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Any new data on ceiling fan use in winter in vaulted ceilings?

emma_vt | Posted in General Questions on

Does anyone know of recent data on the efficacy of ceiling fans at moving warm air down in winter – particularly in a vaulted ceiling? We’ll have AC, so I’m not concerned about summer months. All the articles I’m finding are getting to be 10-20 years old. The living room in the house we’re building has a vaulted ceiling and I’m trying to decide if it’s valuable or at-best-negligible to put in a ceiling fan as opposed to a light fixture. Thank you!

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  1. Expert Member
  2. gary__b | | #2

    I perused the articles and comments Malcolm posted. There seems to be a lot of doubt about the use you've suggested (mixing stratified warm air at the ceiling). I don't have data, but what I can say is this: I have a small cabin with a vaulted shed roof, with a sleeping loft on the high side. No air conditioning. There's a ceiling fan in the living area below the loft. If I sleep in the loft without a fan running, it's pretty damn warm, even when it's quite cool outside and cool downstairs. If I turn on the ceiling fan (blowing upwards), it brings the loft temperature way down, similar to downstairs, and it's very comfortable up there. By definition, then, it has to be warming it up downstairs. So it seems pretty obvious to me it's doing a good job mixing the air.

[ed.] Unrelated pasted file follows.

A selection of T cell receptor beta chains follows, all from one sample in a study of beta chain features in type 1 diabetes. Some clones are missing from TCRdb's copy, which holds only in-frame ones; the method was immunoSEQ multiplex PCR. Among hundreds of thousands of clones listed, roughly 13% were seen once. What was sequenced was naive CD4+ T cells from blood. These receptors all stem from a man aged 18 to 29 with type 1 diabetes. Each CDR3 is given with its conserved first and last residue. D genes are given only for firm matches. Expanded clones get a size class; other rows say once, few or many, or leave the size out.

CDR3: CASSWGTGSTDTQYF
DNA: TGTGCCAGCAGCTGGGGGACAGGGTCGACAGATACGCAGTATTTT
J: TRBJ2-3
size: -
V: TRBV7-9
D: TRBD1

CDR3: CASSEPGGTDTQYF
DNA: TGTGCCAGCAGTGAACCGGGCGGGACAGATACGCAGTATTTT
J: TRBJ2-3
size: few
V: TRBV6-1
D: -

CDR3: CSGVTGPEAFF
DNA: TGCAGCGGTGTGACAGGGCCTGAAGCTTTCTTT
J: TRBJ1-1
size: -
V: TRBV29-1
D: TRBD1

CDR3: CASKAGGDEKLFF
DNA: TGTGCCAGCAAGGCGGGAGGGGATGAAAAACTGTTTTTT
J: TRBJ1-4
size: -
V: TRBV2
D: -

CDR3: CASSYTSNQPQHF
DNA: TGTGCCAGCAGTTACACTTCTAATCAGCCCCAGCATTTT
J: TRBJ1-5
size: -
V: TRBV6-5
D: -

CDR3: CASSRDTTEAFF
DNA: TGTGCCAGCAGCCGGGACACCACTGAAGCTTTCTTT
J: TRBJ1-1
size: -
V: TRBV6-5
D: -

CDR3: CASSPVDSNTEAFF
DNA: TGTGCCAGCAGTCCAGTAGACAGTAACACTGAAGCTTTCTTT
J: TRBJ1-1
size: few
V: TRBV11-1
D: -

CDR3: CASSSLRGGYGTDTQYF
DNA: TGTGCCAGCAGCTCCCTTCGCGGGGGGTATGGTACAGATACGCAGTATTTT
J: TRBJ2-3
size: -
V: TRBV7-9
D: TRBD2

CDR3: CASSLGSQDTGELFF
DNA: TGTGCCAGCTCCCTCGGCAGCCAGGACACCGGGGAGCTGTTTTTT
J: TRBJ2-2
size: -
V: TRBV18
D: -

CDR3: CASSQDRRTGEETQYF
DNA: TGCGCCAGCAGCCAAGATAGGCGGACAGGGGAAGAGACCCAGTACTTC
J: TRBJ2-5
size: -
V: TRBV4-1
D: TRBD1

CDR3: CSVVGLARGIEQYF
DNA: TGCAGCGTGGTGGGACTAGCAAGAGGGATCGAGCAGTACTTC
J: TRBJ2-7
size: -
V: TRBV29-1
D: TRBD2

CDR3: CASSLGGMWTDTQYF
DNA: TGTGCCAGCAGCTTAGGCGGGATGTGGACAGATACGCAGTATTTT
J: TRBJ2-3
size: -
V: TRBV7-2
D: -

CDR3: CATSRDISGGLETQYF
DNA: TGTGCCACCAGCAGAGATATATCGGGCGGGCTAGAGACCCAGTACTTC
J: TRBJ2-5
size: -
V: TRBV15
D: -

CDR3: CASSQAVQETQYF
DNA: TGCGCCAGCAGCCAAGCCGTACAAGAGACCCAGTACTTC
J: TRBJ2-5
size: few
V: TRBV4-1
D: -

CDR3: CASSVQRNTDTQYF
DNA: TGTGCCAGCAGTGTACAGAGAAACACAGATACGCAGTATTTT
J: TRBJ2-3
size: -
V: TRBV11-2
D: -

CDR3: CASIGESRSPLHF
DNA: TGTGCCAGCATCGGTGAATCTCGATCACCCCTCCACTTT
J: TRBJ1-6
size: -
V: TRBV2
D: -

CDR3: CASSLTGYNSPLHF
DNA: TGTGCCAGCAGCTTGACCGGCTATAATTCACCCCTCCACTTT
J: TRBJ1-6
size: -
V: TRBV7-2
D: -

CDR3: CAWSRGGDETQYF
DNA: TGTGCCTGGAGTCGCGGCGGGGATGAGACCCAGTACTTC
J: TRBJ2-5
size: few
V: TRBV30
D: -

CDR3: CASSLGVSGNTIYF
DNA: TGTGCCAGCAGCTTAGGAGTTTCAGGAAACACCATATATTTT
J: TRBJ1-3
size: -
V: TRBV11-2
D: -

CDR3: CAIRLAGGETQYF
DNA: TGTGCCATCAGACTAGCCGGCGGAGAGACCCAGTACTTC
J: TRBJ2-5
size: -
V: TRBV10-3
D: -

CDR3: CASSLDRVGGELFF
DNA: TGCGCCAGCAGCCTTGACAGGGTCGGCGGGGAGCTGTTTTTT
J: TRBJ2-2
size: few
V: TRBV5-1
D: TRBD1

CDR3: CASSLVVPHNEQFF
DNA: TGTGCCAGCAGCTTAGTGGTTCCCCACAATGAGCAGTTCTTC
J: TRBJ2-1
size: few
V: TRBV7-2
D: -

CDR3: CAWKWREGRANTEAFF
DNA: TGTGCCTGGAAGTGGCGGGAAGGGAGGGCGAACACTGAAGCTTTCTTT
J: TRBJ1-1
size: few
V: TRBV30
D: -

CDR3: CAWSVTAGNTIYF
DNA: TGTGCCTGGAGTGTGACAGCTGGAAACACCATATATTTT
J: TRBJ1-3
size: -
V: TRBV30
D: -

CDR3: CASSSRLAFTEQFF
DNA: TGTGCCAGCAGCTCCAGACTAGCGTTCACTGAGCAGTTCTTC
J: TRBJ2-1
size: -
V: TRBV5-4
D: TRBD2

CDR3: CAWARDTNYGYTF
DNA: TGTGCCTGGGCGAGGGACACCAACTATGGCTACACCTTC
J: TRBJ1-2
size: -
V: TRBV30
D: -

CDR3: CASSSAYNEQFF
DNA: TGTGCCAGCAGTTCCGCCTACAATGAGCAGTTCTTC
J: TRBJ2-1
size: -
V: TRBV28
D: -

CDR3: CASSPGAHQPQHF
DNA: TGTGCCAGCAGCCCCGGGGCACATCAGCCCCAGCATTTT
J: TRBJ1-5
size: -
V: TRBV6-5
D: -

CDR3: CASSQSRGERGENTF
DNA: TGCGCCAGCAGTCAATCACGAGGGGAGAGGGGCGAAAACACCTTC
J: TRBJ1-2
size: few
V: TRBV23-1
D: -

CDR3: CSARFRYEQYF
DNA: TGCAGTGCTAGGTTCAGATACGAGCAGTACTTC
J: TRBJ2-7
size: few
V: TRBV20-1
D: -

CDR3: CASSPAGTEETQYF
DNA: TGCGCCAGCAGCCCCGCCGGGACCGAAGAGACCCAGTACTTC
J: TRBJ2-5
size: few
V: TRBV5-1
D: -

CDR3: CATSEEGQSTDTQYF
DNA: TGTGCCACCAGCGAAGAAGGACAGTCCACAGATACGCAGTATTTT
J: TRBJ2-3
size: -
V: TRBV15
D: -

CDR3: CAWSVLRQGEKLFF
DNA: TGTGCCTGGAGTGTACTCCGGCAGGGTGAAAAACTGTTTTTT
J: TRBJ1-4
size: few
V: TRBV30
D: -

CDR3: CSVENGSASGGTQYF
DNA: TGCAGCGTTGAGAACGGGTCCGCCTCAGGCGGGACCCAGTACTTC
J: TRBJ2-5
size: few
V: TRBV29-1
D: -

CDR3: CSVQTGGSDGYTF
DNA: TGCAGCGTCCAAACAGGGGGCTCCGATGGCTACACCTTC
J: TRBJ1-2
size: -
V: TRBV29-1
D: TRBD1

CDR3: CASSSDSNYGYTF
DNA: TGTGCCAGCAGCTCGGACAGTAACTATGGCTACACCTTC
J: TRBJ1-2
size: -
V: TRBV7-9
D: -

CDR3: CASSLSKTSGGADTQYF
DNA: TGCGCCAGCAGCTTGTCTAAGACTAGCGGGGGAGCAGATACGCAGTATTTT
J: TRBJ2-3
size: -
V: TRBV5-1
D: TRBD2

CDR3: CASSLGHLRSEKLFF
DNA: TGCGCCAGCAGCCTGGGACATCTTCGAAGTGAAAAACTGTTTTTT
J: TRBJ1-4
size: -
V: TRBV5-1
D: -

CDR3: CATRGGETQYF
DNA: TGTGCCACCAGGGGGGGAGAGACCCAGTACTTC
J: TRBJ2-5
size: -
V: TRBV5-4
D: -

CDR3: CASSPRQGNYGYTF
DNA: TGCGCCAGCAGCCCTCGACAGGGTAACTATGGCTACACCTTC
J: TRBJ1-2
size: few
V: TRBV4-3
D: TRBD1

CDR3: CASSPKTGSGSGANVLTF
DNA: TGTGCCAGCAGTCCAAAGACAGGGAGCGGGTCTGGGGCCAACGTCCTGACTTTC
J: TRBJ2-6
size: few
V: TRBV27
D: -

3. Expert Member
    NICK KEENAN | | #3

    I was just thinking today that ceiling fans have really gone out of fashion. It used to be orthodoxy that a ceiling fan made a room more comfortable in winter by reducing stratification but I've never seen any rigorous scientific support for the idea.

  4. emma_vt | | #4

    The old GBA articles are primarily on the pit falls of ceiling fans and cooling. I do think the bulk of their merit now is in vaulted and cathedral scenarios in heating scenarios. Big Ass Fans (not surprisingly) has some compelling infographics - but man I'd love to see some primary articles!

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